Wednesday, April 5, 2017

The Pearl Thief by Elizabeth Wein

British paperback, Bloomsbury
Code Name Verity fans will be overjoyed to learn that Elizabeth Wein has written a brilliant prequel to her bestseller spy thriller. The Pearl Thief is set in 1938 Scotland, where 15-year-old Julie is spending one final summer on her deceased grandfather's estate. This parlor mystery is far more innocent and sweet than Wein's World War II novels. The Pearl Thief reads like an Agatha Christie mystery for young teens, but the gorgeous writing, Shakespearean themes, and historical details would appeal to adult readers too.

Due to the 1930's British setting, The Pearl Thief reminded me of a favorite classic, I Capture the Castle by Dodie Smith. Once again we have a formerly wealthy family living on an estate with a crumbling castle, which mirrors their reversal of fortune. There's a clash between teen-idealized romance and the carnal desires of adults. The lyrical writing style and bucolic setting are similar, but it's the eloquent girl protagonist, who yearns for a grander life, that makes these books unforgettable.

The Pearl Thief's central plot is a missing man mystery. Police dredge the river for a body when a museum scholar, hired to catalogue the grandfather's treasures for auction, vanishes while digging for pearls. Julie was the last to see the scholar alive, but she was hit on the head and can't remember what happened. Having devoured many mysteries as a teen, I guessed the main culprit in the early chapters. That didn't spoil the story because most of the suspense comes from worrying if Julie will string the clues together in time and act sensibly.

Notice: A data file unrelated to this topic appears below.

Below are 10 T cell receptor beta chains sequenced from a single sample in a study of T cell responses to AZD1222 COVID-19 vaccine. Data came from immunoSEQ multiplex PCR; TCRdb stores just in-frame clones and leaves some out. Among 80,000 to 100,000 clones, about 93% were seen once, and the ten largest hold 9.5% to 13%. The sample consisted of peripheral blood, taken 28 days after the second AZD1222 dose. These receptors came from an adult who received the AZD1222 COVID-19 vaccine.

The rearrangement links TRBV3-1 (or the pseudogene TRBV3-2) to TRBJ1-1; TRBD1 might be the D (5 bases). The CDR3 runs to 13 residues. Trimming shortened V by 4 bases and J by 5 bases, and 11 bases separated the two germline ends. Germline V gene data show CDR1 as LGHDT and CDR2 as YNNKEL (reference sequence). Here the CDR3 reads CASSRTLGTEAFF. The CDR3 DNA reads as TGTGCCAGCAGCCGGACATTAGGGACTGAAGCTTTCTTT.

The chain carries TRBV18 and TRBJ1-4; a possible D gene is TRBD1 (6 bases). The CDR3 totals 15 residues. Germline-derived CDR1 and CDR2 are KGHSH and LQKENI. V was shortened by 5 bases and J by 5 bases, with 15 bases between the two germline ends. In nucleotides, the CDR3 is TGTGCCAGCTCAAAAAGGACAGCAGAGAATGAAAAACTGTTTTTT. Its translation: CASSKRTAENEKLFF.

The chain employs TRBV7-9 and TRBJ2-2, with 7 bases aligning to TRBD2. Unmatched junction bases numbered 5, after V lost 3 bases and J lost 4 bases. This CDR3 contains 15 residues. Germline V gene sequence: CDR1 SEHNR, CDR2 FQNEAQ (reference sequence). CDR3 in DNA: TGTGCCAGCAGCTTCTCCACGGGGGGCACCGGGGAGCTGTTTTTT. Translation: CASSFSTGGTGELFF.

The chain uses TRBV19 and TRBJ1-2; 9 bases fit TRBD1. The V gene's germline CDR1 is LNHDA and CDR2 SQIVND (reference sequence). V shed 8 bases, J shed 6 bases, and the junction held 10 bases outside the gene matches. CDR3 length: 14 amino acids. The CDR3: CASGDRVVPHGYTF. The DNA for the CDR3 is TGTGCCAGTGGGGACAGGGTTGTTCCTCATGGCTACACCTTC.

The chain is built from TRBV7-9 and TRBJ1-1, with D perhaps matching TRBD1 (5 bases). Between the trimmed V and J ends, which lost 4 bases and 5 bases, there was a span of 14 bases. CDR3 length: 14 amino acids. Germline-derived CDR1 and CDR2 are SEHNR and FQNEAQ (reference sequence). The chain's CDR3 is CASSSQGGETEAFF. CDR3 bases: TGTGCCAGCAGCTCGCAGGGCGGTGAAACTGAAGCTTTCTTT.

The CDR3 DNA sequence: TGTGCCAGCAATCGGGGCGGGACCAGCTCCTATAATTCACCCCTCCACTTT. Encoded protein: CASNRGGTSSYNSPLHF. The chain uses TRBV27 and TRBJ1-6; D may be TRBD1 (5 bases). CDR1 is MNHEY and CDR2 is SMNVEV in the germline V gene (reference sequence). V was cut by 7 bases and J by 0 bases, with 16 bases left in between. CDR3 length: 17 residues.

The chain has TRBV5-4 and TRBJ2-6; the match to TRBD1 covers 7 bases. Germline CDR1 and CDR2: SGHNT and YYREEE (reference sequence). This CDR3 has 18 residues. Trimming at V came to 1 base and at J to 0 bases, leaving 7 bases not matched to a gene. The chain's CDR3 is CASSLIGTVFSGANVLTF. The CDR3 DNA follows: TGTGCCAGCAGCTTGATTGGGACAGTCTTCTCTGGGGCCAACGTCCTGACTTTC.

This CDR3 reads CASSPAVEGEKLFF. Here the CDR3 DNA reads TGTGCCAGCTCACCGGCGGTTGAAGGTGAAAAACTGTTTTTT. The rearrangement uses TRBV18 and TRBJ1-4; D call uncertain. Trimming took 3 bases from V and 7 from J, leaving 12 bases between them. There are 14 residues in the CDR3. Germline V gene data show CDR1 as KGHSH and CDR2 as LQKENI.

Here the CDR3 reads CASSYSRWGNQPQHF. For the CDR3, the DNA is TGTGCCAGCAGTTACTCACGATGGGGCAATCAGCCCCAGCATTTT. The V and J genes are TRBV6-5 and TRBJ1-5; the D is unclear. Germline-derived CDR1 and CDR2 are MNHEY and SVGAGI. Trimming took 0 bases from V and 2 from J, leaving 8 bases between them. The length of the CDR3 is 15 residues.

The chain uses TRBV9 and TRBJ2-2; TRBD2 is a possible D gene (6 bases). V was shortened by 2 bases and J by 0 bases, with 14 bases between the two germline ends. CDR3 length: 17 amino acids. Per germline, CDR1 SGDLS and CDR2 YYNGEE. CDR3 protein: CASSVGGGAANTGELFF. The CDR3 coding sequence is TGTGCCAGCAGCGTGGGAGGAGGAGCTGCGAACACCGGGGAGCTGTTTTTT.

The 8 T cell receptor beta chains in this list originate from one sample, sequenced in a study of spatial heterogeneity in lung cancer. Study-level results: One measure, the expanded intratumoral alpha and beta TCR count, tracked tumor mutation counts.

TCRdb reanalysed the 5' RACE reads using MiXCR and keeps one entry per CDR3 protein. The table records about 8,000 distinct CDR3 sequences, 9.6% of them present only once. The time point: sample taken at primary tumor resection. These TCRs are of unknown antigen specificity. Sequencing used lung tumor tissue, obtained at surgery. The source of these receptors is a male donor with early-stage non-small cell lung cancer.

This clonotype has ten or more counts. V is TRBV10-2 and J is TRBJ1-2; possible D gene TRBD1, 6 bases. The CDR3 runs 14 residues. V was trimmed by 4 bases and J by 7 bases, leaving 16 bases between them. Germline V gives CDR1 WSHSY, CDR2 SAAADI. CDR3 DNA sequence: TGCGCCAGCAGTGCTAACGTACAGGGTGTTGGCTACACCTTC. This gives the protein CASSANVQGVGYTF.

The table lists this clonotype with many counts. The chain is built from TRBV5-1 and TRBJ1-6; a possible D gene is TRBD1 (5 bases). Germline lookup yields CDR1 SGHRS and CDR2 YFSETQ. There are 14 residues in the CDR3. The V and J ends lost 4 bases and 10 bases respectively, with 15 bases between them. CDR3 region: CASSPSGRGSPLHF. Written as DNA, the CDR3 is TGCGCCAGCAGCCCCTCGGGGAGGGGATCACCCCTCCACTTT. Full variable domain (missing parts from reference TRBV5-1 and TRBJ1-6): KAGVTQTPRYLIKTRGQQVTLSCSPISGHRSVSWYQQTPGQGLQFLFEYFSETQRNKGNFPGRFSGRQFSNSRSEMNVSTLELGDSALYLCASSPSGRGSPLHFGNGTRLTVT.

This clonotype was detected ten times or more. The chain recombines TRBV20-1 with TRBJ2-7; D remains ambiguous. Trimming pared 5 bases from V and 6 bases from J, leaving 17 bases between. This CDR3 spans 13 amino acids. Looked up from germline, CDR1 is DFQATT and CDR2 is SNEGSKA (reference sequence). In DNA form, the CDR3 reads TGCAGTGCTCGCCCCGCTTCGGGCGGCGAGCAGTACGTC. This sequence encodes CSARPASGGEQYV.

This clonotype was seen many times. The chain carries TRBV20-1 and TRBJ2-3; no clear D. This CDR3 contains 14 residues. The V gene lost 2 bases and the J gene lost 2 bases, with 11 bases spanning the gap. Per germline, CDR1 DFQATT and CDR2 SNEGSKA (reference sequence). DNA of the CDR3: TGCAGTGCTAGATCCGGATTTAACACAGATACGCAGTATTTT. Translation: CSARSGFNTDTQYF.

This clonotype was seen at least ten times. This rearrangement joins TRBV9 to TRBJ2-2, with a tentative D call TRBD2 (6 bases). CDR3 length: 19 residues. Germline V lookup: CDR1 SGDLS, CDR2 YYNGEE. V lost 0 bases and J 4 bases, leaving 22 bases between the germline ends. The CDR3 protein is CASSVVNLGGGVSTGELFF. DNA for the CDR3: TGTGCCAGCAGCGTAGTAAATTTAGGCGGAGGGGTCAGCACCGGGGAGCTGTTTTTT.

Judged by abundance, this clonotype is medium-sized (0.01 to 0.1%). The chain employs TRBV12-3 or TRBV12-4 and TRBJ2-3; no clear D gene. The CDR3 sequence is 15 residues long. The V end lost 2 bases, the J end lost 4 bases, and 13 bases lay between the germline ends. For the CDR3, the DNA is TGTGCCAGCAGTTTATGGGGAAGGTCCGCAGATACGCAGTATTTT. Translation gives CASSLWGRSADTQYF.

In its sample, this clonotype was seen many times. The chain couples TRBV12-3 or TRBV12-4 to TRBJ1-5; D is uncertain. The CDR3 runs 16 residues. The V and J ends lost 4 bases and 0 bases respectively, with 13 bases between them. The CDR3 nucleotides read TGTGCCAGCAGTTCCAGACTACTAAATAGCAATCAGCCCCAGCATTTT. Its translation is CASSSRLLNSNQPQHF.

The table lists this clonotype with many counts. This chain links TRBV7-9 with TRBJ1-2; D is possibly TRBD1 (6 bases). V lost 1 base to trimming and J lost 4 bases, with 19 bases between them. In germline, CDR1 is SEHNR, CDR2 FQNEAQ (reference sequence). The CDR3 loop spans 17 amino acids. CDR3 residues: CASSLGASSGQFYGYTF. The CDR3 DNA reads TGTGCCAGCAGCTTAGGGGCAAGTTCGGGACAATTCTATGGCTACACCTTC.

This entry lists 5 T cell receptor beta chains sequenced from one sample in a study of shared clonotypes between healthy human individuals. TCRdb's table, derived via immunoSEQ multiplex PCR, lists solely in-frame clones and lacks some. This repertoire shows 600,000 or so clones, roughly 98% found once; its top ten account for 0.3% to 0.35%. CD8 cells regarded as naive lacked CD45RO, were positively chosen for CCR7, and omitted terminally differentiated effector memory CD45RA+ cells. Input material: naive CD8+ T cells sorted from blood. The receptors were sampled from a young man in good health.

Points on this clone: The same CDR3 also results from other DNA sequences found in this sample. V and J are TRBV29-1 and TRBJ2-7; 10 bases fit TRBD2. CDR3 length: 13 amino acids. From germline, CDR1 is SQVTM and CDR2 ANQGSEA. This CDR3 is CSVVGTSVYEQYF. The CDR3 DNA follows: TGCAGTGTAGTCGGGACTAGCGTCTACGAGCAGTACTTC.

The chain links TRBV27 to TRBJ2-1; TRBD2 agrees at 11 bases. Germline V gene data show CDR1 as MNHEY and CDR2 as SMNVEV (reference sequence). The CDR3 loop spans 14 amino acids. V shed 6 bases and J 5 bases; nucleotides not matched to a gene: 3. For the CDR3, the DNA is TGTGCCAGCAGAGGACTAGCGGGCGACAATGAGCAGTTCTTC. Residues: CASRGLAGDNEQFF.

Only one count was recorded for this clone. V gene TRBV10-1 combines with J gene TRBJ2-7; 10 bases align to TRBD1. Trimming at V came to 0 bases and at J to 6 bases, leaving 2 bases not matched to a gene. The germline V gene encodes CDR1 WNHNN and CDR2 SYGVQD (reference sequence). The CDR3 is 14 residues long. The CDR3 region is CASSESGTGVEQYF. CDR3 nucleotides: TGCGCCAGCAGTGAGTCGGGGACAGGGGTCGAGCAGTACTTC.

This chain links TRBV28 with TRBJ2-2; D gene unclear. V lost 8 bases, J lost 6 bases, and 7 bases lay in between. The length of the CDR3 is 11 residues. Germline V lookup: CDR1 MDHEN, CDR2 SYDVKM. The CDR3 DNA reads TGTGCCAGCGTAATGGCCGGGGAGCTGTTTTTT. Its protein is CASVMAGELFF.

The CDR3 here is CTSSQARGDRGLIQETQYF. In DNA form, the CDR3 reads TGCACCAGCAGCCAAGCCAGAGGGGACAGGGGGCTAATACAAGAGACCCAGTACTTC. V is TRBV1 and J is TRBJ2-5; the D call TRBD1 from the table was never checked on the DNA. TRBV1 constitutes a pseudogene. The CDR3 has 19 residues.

American hardcover, Disney Hyperion
Julie has trouble controlling her impulses, leading to risky behavior. She's a beautiful girl full of dualities: revelling in silk ballgowns and rare river pearls but also envious of her brothers' freedom. Once her hair is cut short, Julie tries on gender identities playfully like Shakespearean costumes. The bisexual undertones in Code Name Verity are further explored in this progressive prequel while still adhering to the conservative morality of the time period and of her aristocratic class. The most controversial part of The Pearl Thief is Julie's crush on a middle aged man, who encourages her flirtations.

Rebellious Julie bulks against societal norms to befriend a deaf librarian with facial deformities and a family of Travellers. She has to overcome her own prejudices to earn their trust. Wein makes all her characters realistically flawed: the Travellers and the deaf woman are also prejudiced against each other. No one is perfect, but characters can learn from their mistakes and change.

American paperback
Over the course of The Pearl Thief, Julie grows into the young woman who will become the spy Verity. This delightful prequel feels like it was written first, and the books could be read in either order. I appreciate Code Name Verity all the more for understanding the backstory, and I hope Elizabeth Wein writes another Julie novel. Julie/Verity is one of my favorite YA heroines. Code Name Verity (2012) is available now in paperback. The Pearl Thief will be released on May 2nd in the USA & Canada and on May 4th in the UK.

My reviews of other historical YA novels by Elizabeth Wein:
Code Name Verity
Rose Under Fire
Black Dove, White Raven